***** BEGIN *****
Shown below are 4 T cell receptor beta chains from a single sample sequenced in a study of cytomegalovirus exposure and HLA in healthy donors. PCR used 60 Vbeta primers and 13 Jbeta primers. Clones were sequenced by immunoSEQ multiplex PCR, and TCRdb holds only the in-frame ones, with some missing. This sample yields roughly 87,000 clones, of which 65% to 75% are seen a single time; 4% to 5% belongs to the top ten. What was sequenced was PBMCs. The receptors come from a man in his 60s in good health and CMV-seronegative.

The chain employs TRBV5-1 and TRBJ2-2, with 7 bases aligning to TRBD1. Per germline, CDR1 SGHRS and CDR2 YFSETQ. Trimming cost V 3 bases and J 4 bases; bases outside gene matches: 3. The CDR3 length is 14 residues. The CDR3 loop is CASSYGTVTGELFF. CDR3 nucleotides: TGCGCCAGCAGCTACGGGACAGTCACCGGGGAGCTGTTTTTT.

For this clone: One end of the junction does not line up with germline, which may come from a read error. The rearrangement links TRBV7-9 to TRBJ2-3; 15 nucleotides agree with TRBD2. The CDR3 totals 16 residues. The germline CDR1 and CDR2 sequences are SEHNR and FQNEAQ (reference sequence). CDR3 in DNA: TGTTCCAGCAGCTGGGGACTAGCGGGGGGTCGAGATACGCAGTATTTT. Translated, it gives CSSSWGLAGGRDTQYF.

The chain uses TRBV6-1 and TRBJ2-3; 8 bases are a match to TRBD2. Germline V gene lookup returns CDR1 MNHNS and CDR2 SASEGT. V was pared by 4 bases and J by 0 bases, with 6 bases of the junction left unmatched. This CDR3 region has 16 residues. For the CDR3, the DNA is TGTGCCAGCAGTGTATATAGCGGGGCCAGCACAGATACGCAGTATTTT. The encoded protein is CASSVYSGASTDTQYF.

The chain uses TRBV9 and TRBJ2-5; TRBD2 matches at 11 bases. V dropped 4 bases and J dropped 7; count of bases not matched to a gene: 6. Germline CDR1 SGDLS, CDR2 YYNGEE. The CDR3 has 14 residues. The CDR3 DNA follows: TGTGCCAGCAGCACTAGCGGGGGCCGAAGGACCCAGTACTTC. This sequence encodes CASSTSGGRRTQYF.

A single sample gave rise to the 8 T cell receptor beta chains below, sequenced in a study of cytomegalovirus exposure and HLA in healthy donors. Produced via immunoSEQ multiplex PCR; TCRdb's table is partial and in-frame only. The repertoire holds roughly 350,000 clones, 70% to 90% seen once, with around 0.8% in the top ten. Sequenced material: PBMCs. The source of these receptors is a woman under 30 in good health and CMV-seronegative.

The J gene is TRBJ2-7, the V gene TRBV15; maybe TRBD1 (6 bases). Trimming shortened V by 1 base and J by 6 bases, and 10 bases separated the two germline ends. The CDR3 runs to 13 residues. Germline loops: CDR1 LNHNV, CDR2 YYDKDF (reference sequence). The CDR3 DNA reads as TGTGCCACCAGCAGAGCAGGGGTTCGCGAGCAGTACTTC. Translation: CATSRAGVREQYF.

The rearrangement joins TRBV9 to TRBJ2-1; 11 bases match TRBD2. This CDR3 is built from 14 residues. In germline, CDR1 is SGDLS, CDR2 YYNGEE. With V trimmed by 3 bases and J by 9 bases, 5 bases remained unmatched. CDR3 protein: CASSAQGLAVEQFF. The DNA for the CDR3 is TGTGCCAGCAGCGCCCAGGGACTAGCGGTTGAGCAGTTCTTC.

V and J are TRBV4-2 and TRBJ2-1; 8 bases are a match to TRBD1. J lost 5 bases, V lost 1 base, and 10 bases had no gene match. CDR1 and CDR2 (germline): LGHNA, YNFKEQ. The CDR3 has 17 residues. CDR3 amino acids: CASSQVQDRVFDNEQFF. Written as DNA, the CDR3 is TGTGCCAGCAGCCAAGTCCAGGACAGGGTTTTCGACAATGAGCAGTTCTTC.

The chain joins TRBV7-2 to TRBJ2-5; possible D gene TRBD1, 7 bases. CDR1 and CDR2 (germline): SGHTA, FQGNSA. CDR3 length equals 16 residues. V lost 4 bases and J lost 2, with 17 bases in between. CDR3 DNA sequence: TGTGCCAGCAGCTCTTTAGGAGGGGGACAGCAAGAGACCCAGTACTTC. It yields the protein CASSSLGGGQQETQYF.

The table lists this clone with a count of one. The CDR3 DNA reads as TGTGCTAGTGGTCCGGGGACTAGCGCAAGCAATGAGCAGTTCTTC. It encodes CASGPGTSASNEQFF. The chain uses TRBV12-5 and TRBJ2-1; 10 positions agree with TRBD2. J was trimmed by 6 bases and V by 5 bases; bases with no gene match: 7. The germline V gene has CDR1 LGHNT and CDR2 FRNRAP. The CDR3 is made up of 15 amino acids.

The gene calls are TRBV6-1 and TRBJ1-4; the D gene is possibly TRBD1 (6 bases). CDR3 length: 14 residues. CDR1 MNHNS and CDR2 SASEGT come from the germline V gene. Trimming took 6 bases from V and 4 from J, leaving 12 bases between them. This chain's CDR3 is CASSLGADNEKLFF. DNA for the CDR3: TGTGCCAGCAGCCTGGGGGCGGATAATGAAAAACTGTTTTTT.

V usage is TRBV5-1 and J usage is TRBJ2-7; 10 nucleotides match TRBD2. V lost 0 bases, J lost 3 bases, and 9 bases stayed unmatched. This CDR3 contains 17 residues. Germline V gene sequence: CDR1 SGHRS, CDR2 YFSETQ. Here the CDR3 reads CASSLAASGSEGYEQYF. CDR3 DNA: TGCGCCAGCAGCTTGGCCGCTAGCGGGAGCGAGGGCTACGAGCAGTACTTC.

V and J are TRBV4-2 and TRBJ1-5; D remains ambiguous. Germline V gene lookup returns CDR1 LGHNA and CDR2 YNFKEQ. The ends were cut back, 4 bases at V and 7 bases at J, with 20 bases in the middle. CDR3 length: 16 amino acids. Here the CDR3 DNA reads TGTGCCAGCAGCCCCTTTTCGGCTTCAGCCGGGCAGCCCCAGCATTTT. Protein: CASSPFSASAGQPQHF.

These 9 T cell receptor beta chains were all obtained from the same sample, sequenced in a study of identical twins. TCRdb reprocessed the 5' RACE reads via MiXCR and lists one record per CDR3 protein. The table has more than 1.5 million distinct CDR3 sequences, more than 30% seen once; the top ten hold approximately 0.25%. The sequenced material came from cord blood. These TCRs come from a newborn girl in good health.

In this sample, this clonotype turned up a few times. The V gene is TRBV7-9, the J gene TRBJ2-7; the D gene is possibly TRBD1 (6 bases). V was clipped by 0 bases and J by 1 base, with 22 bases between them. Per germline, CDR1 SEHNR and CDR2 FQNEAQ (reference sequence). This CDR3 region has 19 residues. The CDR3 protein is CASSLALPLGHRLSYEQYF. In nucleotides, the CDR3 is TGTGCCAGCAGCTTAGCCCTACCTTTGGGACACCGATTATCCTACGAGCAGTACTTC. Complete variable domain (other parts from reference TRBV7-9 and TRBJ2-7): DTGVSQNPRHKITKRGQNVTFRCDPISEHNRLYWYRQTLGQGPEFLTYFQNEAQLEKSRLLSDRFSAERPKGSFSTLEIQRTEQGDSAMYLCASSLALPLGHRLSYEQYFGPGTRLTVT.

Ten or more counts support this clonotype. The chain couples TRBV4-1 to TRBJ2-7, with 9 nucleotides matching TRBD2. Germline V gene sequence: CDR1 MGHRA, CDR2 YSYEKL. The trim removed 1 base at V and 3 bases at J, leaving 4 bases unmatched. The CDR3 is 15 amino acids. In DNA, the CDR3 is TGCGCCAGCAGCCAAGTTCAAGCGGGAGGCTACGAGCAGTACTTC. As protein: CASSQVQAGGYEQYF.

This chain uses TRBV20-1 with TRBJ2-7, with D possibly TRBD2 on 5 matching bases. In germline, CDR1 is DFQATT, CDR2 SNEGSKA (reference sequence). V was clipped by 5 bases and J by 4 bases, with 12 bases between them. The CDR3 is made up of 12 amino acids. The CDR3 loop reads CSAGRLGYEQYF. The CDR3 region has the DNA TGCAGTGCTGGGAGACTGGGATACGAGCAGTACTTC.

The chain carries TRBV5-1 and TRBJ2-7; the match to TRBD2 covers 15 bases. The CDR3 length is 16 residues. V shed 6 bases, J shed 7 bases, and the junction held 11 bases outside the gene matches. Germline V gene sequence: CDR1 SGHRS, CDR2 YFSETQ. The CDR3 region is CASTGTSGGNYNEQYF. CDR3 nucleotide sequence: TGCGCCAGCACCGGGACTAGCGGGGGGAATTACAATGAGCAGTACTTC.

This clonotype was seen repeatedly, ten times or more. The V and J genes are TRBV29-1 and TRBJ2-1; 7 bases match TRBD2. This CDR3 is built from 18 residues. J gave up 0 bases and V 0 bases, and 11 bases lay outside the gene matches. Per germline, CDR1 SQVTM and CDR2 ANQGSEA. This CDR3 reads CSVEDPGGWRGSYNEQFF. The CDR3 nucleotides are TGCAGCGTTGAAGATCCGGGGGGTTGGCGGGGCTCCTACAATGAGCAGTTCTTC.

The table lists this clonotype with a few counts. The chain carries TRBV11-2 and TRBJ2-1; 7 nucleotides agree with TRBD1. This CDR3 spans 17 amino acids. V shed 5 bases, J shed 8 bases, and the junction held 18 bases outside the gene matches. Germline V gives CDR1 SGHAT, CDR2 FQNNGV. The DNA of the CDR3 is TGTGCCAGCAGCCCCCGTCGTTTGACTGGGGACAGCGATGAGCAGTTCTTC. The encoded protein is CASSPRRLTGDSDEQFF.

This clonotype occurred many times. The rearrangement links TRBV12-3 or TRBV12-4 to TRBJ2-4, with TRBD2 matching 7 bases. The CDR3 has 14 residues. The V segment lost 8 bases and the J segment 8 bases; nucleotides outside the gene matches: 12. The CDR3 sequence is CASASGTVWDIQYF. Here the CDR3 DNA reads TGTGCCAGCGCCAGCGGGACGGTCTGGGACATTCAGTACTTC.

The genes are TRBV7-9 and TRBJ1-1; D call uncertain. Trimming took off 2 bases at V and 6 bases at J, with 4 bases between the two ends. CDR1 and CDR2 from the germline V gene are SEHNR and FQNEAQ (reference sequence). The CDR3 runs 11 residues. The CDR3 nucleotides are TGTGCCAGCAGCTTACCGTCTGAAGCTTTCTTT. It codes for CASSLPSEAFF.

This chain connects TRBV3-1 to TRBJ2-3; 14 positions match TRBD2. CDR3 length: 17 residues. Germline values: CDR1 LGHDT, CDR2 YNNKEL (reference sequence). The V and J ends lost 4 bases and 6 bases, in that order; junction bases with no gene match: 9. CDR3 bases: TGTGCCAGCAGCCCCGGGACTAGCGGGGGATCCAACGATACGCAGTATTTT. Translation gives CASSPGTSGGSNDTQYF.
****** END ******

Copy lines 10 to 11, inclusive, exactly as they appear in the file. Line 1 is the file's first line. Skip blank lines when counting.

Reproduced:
The chain joins TRBV7-2 to TRBJ2-5; possible D gene TRBD1, 7 bases. CDR1 and CDR2 (germline): SGHTA, FQGNSA. CDR3 length equals 16 residues. V lost 4 bases and J lost 2, with 17 bases in between. CDR3 DNA sequence: TGTGCCAGCAGCTCTTTAGGAGGGGGACAGCAAGAGACCCAGTACTTC. It yields the protein CASSSLGGGQQETQYF.

The table lists this clone with a count of one. The CDR3 DNA reads as TGTGCTAGTGGTCCGGGGACTAGCGCAAGCAATGAGCAGTTCTTC. It encodes CASGPGTSASNEQFF. The chain uses TRBV12-5 and TRBJ2-1; 10 positions agree with TRBD2. J was trimmed by 6 bases and V by 5 bases; bases with no gene match: 7. The germline V gene has CDR1 LGHNT and CDR2 FRNRAP. The CDR3 is made up of 15 amino acids.